You could argue that some games never die because they are good, but there are many amazing games and franchises that have died. Many reached their natural conclusion, and many were remade and/or rebooted into something else. Yet, there are some games that refuse to go away. Here are just a few games that refuse to die, along with explanations as to why they are still around.
Path of Exile
A role-playing ARPG that can still be played on last-gen consoles, on PC, and is playable on newer-gen consoles. The prevailing theory around why this game is still popular is because of the 13-week update schedule and because of the player-run economy.
There is something real-world engaging within a game where what you earn can sell for real money. People are out to buy PoE currency and keep playing because the game offers satisfying combat and satisfying looting, and for some, that is enough to keep them satisfied over the long term.
World of Warcraft
Wait a minute; you may hark, is WOW dying like a dried-up grapevine, with people losing interest in its shriveling fruit? Well, yes, WOW is dying, but it gets on this list because it is the longest-lasting MMO on the planet, and frankly, it is only dying now because it is being severely mishandled by its publishers Blizzard Activision.
However, Microsoft is buying the company, so don’t count WOW out of the race yet.
Yes, this freemium game is still going strong, and it is probably because the game has a very unusual loop. Let’s say that you play a session. The session starts out with lots of rewards and gains, but as time goes by, you get diminishing returns. That is unless you turn off the game, go away for a few hours and then return. You are then showered with rewards, and so the circle continues.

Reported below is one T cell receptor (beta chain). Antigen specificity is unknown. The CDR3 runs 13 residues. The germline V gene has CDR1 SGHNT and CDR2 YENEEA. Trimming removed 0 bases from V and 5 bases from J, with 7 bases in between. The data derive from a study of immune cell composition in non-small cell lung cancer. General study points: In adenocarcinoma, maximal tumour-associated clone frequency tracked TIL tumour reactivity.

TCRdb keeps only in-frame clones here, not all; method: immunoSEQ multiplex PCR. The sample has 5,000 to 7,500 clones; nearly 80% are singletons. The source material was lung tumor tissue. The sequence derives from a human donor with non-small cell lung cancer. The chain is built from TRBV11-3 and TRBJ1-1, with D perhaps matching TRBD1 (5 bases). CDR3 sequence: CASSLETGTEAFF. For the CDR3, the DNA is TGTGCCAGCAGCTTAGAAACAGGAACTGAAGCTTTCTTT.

The game actually rewards you for putting it down or playing intermittently. It means that people on their work break or classroom breaks can reap a few rewards very quickly and then turn off the game and exploit those rewards later. This game’s clever grind-reward loop is why it still has a massive player base today.
Final Fantasy XIV
Ever since the reboot “A Realm Reborn” in 2013, this game has refused to die. Even now, there are 25 million players, up by almost five million from the year 2020, but what gives this game its lastability? Some say that this game is what WOW should have become and that its growing number of players is directly related to WOW’s shrinking number of players.
It is difficult to say, but Final Fantasy XIV seems to have avoided the toxic community that other MMO games have attracted by offering a better PvE experience than a PvP experience. Then again, who really knows why games like this have lasted so long? There are so many elements in play that it could be a perfect storm of reasons why this MMO thrives when the other 500 fail.
Rainbow Six Siege
It is weird how the Games-as-a-Service business model worked so well here and how its various imitators have failed so hard that they have quickly been ushered into oblivion. What is weirder is how its success is so obvious. This game works because it allows people to work together in very dynamic ways in order to succeed. It demands cooperation, and it really delivers on that cooperative experience.